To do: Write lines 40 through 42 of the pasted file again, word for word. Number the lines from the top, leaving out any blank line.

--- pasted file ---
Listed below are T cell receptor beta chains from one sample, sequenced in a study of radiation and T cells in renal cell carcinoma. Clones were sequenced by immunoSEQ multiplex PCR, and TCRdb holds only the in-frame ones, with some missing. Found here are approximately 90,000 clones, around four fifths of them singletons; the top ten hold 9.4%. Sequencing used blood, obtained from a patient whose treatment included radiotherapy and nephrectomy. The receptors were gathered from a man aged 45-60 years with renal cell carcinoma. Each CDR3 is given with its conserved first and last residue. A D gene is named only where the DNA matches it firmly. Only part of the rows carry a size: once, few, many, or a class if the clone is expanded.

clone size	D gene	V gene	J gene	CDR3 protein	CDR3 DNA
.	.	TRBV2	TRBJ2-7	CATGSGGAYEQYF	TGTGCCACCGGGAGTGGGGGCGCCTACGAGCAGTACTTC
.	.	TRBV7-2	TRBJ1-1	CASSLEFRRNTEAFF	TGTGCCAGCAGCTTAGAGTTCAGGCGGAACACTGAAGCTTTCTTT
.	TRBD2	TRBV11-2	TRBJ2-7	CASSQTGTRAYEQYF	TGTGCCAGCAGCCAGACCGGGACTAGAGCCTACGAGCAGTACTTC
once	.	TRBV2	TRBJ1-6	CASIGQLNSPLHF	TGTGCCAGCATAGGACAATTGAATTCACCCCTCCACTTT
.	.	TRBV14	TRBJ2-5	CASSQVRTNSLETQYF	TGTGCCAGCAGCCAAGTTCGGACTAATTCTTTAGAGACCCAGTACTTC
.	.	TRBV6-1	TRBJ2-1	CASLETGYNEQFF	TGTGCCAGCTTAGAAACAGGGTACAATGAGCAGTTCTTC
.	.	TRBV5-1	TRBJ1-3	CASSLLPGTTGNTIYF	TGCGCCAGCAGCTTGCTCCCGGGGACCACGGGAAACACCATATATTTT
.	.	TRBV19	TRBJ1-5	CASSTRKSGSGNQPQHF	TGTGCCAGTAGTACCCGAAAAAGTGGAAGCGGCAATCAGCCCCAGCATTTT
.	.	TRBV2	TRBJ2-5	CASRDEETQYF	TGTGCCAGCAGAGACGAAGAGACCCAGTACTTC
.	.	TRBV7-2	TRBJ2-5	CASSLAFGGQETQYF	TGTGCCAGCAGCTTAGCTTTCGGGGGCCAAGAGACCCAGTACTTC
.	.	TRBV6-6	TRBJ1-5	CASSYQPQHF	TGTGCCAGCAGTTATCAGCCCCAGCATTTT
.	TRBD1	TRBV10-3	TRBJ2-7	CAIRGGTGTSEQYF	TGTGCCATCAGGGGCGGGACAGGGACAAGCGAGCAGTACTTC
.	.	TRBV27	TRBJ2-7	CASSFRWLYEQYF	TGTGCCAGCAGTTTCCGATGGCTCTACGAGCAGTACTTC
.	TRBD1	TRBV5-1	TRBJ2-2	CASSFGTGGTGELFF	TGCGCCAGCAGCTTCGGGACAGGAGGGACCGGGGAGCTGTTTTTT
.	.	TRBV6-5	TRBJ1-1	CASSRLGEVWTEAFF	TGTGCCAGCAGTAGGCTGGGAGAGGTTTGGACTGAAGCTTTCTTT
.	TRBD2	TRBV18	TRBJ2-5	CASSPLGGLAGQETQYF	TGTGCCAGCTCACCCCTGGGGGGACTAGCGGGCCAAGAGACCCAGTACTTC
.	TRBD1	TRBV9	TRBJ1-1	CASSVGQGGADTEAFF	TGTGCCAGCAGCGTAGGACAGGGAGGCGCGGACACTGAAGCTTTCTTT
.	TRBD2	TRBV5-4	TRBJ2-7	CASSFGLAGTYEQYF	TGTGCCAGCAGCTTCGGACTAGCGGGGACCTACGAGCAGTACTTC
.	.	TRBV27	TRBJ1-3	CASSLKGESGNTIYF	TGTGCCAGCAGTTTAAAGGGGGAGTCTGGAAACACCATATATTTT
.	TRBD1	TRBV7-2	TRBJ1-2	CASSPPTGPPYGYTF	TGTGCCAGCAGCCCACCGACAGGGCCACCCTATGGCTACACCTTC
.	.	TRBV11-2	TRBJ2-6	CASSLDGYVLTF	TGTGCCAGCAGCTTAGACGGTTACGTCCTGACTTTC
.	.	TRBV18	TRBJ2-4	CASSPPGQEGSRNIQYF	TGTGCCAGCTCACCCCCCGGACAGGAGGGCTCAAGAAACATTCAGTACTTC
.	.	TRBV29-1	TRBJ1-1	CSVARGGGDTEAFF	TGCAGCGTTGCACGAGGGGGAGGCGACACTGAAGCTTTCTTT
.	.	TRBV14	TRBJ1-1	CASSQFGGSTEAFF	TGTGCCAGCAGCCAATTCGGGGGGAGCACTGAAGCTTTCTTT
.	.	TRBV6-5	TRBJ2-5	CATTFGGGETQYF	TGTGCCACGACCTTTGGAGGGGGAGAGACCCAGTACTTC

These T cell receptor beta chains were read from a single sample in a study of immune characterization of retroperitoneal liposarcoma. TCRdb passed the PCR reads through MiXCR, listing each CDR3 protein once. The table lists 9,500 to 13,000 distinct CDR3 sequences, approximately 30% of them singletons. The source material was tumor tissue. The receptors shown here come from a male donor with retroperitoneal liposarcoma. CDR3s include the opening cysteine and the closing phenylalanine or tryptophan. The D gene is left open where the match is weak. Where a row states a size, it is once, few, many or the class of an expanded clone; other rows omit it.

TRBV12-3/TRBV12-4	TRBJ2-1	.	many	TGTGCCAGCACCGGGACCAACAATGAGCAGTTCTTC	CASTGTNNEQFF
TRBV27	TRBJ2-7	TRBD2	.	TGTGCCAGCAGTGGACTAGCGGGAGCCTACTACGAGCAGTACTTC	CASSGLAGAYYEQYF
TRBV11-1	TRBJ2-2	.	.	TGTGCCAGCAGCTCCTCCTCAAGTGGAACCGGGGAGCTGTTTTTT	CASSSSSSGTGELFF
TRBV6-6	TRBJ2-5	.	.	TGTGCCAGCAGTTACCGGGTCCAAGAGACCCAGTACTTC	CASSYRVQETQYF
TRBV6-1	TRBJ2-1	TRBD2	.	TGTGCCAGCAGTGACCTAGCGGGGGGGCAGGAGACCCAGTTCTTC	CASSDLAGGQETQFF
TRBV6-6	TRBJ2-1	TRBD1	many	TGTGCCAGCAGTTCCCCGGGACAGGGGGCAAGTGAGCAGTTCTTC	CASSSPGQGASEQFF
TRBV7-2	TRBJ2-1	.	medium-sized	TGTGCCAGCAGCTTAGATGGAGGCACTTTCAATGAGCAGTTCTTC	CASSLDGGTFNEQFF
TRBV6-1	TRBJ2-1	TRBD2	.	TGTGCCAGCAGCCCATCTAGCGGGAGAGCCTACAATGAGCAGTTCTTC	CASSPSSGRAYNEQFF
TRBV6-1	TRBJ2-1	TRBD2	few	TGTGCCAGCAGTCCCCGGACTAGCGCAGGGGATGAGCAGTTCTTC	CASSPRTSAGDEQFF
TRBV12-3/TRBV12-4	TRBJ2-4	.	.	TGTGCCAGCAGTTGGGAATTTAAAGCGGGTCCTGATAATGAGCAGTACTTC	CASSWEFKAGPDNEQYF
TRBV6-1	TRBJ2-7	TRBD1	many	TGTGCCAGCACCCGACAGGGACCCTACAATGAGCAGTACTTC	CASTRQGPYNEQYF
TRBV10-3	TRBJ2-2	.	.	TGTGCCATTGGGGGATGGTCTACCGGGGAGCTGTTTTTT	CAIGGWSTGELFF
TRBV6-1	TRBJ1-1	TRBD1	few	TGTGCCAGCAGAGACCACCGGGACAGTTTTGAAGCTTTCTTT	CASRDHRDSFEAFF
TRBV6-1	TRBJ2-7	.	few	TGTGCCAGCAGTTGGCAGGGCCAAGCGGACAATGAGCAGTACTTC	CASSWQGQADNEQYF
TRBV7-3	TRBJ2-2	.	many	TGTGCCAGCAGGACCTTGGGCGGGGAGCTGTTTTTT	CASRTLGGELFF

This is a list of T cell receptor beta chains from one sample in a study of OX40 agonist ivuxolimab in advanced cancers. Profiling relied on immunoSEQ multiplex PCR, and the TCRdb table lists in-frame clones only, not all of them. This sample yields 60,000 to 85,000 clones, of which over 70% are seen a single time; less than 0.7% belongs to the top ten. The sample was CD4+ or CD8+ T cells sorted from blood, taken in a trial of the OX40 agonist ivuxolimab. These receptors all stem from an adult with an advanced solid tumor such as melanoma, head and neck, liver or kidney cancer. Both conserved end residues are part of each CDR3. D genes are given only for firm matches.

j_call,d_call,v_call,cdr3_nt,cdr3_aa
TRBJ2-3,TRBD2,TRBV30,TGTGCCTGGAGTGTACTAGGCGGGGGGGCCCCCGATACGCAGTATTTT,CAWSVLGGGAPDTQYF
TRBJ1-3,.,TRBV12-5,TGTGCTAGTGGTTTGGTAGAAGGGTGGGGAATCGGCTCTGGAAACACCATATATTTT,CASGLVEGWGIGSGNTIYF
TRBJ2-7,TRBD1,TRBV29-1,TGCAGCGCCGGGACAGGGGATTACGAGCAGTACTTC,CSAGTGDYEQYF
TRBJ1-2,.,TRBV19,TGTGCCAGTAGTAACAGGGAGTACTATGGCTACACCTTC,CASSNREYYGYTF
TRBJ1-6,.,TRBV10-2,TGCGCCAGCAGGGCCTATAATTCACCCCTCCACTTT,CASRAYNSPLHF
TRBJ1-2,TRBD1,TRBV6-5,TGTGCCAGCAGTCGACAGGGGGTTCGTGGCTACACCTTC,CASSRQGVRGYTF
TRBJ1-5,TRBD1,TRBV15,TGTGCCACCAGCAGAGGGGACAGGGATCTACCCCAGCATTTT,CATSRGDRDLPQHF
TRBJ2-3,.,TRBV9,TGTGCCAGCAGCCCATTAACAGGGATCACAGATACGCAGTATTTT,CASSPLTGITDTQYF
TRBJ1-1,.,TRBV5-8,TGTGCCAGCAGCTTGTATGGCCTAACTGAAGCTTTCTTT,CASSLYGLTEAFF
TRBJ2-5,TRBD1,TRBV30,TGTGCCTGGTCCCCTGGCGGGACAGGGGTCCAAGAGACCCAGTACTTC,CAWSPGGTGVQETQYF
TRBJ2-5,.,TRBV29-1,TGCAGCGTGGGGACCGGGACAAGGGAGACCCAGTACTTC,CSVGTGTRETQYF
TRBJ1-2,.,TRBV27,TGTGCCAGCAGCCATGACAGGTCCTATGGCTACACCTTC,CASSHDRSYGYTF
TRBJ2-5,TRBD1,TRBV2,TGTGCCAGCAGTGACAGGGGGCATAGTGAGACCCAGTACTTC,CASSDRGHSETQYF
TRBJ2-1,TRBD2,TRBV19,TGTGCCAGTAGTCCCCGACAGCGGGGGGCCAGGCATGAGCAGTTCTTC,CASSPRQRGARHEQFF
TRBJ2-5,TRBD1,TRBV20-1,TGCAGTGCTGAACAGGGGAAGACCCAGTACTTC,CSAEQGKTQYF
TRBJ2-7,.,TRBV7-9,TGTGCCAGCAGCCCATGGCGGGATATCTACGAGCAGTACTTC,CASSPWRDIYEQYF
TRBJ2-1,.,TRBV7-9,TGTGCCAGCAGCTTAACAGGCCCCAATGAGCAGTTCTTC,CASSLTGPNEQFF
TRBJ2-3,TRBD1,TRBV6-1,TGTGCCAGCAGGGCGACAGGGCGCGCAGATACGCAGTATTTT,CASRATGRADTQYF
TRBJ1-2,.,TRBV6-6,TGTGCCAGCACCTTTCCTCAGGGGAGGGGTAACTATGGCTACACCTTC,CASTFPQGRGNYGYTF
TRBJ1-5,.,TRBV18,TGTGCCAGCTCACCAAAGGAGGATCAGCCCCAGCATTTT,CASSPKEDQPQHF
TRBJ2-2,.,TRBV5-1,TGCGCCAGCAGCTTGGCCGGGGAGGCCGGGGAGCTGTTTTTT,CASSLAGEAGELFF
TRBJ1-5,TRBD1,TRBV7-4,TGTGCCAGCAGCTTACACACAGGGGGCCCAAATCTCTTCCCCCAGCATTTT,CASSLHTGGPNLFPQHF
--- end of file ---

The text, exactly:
TRBV10-3	TRBJ2-2	.	.	TGTGCCATTGGGGGATGGTCTACCGGGGAGCTGTTTTTT	CAIGGWSTGELFF
TRBV6-1	TRBJ1-1	TRBD1	few	TGTGCCAGCAGAGACCACCGGGACAGTTTTGAAGCTTTCTTT	CASRDHRDSFEAFF
TRBV6-1	TRBJ2-7	.	few	TGTGCCAGCAGTTGGCAGGGCCAAGCGGACAATGAGCAGTACTTC	CASSWQGQADNEQYF